The dedication was followed by a reception at the St. Rose Philippine Duchesne Catholic Church which is the site of the monument. Several of us then followed Dyanne to her lovely home for a second reception with John's friends and family. Dyanne asked me to share her appreciation:

Please extend my deep gratitude to the class of 65. Again, this amazing group of men and women came together to support a classmate's family. The love and friendship shown to our family by John's friends overwhelmed me making a memorable day even more moving.

Again, we are very grateful. Thank you all for helping to bring St. Michael the archangel to our parish St. Rose Philippine Duchesne.



Ross Wollen shared the below article with me by forwarding the reply he sent to his friend John Connorton who had just share it with him. I found it to be one of the best and most succinct explanations of the issue of Ric's disagreement with Donald Rumsfeld over the troop requirements in post war Iraq.

John's comments to his friend:

Thank you John,

I had not seen this yet. Mills, who works out of Columbia, has called me a dozen times over two years and is using as a principal reference my (West Point) ASSEMBLY article on the '64 Army-Navy Game and the Telegram Ike sent to the Army Team and Class of 1965 on the Eve of the Game (where Rollie Stichweh and our guys beat Navy and Roger Staubach after 5 A-N losses). We discussed Ric and our "RIC WAS RIGHT" caps at lunch, I believe, but I did not know he was doing a separate piece on Classmate-Companymate Ric.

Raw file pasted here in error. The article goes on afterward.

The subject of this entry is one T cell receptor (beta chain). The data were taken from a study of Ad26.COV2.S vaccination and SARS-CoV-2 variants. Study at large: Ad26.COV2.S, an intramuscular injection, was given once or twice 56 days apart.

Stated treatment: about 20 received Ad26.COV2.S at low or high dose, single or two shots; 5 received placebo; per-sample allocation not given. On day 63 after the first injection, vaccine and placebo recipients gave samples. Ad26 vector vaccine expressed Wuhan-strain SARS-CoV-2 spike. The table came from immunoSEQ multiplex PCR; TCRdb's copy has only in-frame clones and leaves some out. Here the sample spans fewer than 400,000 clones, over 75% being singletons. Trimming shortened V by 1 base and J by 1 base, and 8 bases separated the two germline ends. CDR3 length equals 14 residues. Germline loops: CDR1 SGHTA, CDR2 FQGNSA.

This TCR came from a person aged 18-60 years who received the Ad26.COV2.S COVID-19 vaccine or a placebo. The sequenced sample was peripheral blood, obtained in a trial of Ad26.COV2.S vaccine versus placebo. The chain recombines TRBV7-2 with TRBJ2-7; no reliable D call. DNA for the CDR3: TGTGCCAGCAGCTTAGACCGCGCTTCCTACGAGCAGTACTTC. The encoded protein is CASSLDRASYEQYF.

Punished for telling truth about Iraq war

By Nicolaus Mills, Special to CNN

updated 7:53 AM EDT, Wed March 20, 2013

Photo:  Eric Shinseki, who clashed with the Bush administration over Iraq, is now secretary of the Veterans Administration.